Link the beginning of the feature to the end for a rounded article

When writing a feature, it is important to have a strong beginning. Capturing the readers attention with a headline is one thing; getting them to read beyond your first paragraph is another. That requires a momentum that keeps the story moving.

But what about the end?

What is it that will make the reader want to go back to see who wrote the piece, and make him or her want to read your subsequent pieces?

Think about your ending as much as your beginning.

A strong ending is as important as a strong beginning. An article can’t just peter out. Leaving your reader with an empty sense of, ‘that’s ten minutes of my life I’ll never get back again’ won’t endear him or her to revisit your work again.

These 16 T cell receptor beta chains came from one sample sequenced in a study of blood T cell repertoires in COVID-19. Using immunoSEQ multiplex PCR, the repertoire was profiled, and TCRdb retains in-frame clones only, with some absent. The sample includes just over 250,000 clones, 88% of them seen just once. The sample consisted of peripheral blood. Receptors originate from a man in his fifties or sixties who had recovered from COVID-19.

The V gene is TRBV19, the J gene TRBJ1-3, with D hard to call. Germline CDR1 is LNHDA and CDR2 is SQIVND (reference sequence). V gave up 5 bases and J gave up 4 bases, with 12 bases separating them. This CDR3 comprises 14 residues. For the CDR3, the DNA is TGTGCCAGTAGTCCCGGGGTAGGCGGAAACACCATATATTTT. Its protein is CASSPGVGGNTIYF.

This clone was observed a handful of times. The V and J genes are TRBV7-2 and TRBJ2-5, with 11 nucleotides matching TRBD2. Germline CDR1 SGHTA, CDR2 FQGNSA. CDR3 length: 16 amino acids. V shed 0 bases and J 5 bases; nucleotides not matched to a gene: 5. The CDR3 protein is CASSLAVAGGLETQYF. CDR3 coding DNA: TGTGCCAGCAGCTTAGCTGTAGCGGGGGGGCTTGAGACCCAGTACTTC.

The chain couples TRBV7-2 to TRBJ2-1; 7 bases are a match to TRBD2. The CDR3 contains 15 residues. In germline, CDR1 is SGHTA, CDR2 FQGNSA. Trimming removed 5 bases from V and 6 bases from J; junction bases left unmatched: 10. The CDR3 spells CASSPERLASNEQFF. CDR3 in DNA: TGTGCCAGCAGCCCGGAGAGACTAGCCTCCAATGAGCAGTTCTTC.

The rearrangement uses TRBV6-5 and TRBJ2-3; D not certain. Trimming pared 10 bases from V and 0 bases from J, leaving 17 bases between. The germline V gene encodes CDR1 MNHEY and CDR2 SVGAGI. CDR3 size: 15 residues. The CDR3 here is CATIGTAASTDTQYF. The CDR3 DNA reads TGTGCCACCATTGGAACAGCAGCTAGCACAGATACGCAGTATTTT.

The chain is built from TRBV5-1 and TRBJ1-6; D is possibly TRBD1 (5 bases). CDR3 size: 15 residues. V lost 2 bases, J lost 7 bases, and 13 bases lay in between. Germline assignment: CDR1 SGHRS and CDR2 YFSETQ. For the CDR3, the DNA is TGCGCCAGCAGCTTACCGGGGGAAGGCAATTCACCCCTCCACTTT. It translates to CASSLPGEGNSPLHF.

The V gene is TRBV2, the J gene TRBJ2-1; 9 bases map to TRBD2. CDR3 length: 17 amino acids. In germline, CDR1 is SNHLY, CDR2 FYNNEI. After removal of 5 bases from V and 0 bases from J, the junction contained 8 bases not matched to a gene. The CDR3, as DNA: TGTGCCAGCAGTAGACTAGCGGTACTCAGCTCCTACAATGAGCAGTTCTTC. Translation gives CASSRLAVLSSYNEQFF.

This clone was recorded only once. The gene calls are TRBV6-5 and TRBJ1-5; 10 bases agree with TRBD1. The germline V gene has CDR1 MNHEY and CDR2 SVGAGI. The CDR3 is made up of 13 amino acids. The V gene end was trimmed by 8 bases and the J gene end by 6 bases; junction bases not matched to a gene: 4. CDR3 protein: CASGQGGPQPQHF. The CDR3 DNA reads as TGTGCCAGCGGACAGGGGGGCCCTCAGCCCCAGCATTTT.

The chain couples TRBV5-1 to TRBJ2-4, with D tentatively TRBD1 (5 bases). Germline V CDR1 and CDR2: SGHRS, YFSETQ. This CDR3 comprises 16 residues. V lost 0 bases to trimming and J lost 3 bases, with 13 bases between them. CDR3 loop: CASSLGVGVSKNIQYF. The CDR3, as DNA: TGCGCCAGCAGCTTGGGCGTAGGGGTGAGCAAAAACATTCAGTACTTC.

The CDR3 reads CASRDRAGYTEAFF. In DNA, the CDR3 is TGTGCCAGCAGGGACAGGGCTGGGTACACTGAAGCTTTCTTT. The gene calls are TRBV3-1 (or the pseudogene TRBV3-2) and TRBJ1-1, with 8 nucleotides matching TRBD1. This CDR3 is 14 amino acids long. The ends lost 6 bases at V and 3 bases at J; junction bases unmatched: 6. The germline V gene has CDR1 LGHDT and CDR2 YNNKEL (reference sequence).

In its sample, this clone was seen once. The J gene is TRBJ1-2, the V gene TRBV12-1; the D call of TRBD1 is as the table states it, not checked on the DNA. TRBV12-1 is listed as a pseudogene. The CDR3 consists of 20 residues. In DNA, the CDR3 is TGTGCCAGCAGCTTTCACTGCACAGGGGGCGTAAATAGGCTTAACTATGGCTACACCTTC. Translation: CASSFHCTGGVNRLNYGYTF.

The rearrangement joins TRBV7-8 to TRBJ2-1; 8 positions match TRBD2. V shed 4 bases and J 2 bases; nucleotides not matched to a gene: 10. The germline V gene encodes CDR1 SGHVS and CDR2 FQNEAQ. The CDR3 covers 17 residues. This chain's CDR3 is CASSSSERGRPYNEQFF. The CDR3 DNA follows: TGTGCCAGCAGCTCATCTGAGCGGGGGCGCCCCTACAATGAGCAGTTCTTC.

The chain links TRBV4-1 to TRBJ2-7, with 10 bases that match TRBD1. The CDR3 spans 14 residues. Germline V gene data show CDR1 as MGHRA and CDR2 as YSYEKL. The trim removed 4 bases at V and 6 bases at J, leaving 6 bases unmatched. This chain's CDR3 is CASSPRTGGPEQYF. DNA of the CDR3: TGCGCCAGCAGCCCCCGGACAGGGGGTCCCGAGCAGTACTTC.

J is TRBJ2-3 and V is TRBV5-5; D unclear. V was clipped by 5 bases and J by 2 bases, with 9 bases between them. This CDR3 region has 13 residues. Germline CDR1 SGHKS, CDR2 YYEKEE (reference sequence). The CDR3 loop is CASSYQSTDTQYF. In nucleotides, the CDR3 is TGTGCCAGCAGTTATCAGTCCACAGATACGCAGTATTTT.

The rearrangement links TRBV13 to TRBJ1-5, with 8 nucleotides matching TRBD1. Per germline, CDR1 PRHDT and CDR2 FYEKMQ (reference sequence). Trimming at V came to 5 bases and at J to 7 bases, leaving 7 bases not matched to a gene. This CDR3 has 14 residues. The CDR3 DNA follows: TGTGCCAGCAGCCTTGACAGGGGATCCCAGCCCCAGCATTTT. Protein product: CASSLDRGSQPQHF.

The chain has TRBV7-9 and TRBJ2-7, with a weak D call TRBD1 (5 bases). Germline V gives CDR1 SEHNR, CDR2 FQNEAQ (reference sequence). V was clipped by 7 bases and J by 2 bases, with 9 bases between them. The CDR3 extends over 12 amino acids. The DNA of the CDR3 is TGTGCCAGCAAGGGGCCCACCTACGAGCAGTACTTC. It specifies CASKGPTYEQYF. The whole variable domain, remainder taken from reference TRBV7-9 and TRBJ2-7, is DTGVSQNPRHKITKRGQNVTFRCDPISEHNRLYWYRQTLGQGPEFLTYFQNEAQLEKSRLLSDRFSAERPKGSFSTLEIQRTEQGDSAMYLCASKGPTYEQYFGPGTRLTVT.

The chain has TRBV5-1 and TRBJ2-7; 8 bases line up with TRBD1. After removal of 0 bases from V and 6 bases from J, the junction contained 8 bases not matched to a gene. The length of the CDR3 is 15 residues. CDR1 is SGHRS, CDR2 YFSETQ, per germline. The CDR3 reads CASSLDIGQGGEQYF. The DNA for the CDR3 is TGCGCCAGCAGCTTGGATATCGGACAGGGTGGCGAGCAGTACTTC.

I learned this skill of linking the beginning to the end, from one of the great American sports writers of the past four decades, Mike Lupica. I actually recall the very tennis article that taught me this link lesson, to this very day.

He had the gift of topping and tailing a good story with power, humour and subtlety, all combined neatly into 1,500 words.

I never had the privilege of meeting him when I was a UK tennis journalist, but today, a couple of decades on, I would go back to read his work again and again.

Think about your ending as much as your beginning. Add your meaty quotes in the middle and link the outside of the sandwich together. Your reader will thank you for it.